[2] The cuts to Medicare Advantage Plans are to be $145 billion over a ten (10) year period.

[3] This surcharge will be applied to unearned or investment income of singles with an annual income of over $200,000 and of couples with an annual income of over $250,000.

[4] High income earners are defined as taxpayers with over $200,000 in earned income for a single taxpayer and over $250,000 for families.


category: General Articles

Elder Counselor Newsletter The Affordable Care Act: How It Impacts Our Senior Population

Since its passage in 2010, the Affordable Care Act has been the subject of many heated debates and a cause for some confusion among most of the population. In order to assist you in serving your senior clientele, this issue of the ElderCounselorTM will attempt to shed some light on how the law affects the elderly. No doubt, there will continue to be debates over healthcare reform. Regardless, the law of the land is the ACA. Its far-reaching changes have already begun and will continue in the years to come. Here is how it impacts seniors.

Individual Mandate
Most of us have heard that under the ACA there is an individual mandate to obtain healthcare insurance. In the event that one fails to do so, a penalty will be imposed starting at $95 in 2013 and rising each year until 2016 when the penalty reaches $695. However, for our senior clientele, this is not as big a threat since those over 65 are eligible for Medicare coverage. As long as they enroll in the coverage available, seniors 65 and over will not face the penalty.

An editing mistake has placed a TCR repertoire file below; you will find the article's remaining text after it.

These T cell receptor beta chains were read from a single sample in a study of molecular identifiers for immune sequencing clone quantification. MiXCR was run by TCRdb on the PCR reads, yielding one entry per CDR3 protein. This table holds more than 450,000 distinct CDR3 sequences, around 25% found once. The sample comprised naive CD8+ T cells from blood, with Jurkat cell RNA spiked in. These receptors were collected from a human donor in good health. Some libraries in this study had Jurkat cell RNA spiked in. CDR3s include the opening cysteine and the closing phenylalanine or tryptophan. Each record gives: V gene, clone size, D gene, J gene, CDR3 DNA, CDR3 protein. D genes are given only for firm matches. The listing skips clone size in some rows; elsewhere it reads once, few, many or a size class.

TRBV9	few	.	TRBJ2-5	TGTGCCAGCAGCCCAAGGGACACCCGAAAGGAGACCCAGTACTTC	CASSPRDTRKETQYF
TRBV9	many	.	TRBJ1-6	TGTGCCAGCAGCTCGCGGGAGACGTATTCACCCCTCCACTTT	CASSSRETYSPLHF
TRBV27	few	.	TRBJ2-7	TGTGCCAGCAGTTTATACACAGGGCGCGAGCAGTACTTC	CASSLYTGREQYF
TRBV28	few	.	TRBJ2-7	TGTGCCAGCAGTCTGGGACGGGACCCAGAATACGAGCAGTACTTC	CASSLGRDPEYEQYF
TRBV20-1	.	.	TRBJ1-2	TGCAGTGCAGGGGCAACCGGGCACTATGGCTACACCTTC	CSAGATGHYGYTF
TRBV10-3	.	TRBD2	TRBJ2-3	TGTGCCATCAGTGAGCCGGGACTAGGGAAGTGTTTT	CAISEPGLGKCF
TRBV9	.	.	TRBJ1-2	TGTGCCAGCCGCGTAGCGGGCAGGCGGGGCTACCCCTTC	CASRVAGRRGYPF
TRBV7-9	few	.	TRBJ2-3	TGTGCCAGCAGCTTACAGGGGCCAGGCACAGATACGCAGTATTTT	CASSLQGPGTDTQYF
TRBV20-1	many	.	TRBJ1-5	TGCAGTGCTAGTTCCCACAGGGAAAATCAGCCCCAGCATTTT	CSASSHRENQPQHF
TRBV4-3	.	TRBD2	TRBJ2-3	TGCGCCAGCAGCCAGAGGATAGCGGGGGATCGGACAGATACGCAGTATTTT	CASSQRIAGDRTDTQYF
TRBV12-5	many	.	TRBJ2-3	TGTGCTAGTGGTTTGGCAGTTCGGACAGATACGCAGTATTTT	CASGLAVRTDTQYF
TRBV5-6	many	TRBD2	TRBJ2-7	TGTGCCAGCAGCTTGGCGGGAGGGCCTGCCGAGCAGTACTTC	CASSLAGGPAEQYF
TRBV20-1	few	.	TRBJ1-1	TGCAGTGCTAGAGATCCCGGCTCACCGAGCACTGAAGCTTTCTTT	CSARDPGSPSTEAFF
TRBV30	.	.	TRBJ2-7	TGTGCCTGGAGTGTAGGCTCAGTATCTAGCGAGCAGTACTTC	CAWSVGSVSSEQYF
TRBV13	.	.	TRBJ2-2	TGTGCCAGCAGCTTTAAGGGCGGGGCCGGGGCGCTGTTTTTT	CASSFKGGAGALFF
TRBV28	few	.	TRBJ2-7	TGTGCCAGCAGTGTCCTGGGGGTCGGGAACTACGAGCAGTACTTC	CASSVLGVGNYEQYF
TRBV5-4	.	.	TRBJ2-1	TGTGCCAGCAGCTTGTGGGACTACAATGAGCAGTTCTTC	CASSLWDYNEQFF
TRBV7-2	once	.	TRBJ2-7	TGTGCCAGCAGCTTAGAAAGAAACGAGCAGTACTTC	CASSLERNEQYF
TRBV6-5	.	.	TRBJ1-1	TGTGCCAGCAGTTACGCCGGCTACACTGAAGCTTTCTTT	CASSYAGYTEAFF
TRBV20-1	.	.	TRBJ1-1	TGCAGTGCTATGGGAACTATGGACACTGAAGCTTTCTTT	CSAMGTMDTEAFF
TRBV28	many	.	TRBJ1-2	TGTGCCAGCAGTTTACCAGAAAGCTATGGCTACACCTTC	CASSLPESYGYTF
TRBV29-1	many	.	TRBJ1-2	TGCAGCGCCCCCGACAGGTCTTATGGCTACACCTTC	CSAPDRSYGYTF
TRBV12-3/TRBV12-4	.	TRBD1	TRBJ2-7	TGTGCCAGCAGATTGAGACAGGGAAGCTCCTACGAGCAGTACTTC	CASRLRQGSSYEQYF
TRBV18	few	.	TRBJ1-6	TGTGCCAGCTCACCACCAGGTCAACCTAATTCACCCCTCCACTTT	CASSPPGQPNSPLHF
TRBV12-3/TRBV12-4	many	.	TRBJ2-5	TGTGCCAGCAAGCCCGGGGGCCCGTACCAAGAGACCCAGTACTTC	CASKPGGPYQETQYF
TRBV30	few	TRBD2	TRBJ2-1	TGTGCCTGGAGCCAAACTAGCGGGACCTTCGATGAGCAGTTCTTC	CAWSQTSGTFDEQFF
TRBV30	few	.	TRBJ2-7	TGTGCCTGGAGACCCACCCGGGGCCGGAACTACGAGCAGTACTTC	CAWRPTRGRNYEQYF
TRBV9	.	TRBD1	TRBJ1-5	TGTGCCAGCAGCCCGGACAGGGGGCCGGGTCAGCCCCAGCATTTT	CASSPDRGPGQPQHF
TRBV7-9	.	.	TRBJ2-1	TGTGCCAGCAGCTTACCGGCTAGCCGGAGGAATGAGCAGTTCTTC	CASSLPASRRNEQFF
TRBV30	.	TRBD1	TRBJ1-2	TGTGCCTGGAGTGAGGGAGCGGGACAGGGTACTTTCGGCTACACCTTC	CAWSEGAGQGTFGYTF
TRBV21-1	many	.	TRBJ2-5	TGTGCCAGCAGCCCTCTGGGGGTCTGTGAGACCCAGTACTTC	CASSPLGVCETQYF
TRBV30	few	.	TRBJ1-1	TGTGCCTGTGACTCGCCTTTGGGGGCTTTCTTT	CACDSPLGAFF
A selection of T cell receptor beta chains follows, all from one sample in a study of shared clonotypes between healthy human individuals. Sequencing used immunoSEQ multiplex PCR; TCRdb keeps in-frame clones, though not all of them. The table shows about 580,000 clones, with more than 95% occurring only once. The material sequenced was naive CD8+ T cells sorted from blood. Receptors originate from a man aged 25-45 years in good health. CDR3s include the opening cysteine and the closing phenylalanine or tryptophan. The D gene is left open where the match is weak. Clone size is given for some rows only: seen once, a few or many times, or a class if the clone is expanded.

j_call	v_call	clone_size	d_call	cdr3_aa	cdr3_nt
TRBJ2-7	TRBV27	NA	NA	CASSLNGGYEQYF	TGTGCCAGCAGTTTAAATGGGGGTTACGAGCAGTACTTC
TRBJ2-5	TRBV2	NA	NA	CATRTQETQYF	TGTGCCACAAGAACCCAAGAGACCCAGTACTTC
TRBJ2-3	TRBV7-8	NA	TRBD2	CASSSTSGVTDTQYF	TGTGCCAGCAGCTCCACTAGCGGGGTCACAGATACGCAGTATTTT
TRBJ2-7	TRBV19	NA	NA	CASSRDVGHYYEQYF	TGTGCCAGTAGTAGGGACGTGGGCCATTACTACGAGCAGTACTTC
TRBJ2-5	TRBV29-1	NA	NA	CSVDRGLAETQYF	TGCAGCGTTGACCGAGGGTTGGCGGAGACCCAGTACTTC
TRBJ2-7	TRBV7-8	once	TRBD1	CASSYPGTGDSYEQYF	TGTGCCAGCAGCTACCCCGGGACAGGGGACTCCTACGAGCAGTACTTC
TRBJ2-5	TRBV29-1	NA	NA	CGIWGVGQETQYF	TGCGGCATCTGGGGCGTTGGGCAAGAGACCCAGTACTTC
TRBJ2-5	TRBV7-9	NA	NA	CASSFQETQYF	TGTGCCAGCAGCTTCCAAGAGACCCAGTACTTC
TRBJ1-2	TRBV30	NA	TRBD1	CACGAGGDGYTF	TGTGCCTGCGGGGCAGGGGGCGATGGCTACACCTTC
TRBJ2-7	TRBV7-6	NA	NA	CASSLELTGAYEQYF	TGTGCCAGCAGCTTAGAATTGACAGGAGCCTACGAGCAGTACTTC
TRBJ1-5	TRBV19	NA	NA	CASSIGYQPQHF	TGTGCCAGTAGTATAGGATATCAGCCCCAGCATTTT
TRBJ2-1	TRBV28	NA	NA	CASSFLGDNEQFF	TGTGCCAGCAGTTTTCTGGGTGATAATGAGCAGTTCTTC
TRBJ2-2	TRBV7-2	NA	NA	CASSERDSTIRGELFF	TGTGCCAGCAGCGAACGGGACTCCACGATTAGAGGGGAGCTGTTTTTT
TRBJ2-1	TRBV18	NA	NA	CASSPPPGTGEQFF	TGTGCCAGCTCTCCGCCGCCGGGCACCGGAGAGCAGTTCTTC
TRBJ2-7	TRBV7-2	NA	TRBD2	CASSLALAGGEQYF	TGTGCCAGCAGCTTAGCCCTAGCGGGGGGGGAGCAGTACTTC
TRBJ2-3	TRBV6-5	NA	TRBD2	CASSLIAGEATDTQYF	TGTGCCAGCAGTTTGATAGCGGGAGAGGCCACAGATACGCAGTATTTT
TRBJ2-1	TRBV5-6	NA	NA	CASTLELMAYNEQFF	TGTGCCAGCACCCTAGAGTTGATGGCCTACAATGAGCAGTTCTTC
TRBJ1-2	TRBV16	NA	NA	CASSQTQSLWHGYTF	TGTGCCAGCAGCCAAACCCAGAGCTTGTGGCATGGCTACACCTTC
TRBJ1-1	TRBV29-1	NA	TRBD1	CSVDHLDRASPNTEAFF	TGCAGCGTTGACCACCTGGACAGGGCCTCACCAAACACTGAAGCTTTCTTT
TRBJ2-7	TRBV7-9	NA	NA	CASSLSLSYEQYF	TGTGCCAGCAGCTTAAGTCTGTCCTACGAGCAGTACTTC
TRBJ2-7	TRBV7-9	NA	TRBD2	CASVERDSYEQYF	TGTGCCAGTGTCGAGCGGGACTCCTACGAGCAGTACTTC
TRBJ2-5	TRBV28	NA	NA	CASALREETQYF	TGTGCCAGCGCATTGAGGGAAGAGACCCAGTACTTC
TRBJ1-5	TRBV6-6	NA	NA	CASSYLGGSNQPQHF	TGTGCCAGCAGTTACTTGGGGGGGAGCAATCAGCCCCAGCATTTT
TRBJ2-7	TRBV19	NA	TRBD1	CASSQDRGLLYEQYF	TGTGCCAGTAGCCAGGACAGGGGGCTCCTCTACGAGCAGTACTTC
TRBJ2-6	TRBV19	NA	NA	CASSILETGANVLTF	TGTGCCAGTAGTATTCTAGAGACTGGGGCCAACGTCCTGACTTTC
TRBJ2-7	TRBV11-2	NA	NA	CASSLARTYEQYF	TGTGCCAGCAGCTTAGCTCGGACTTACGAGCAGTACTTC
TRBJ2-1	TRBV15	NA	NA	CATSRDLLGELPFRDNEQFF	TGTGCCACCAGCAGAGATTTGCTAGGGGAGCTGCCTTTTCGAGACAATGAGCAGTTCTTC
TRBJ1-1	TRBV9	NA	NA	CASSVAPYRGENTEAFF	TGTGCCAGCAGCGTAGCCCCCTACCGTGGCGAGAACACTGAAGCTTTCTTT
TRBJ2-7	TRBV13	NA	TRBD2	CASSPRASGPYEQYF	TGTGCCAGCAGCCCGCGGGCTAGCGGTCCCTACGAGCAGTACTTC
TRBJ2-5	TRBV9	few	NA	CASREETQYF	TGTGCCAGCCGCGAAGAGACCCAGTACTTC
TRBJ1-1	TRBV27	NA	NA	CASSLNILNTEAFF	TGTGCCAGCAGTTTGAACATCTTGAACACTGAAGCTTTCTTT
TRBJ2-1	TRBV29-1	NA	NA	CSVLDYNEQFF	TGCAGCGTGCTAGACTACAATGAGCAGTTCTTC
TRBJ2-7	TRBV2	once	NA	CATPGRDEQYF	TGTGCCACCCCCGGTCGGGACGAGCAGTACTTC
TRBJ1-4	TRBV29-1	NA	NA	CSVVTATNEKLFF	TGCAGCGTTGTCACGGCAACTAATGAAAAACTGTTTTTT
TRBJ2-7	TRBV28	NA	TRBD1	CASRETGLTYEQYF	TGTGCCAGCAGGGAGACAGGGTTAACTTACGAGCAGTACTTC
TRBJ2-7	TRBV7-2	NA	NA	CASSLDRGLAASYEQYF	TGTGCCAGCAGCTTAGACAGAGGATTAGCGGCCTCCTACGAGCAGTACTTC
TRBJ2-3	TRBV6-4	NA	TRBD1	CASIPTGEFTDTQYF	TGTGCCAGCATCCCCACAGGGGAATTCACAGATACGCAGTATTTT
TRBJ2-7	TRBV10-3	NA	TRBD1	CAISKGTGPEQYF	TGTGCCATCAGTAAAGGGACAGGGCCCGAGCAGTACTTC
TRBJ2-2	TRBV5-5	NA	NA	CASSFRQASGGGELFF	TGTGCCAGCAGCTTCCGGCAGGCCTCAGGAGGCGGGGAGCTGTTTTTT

Medicare Changes
Although there will be payment cuts to Medicare, there are key benefits that are absolutely protected under the ACA. Medicare Part A (hospitals, hospice care and some home health services) and Medicare Part B (medical insurance) are protected and may not be cut. The changes under the ACA, according to the National Council on Aging, give seniors even more Medicare benefits.

Changes to Prescription Drug Coverage
The new healthcare law decreases the expenditure on prescription drugs for Medicare recipients. Prior to the law being enacted, Medicare recipients were subject to what has become commonly known as the “Donut Hole.” Simply put, the Medicare law previously required recipients to reach a $310 deductible prior to Medicare kicking in to assist. At that point, enrollees starting paying 25% of the drug cost until they reached a total expenditure of $2800. The drug expense from $2800 to $4550 was then paid 100% by the enrollee. Once drug expenses reached $4550 Medicare would kick in again and the enrollee would pay only a small percentage of the prescription at that point. The Affordable Care Act has enacted a provision that requires Medicare to pick up more of the tab and will close the “donut hole” by the year 2020. Eventually, Medicare recipients will pay 25% of all prescription drugs across the board. This is good news for seniors since the number of prescription drugs taken typically increases with age.

Preventive Care Expanded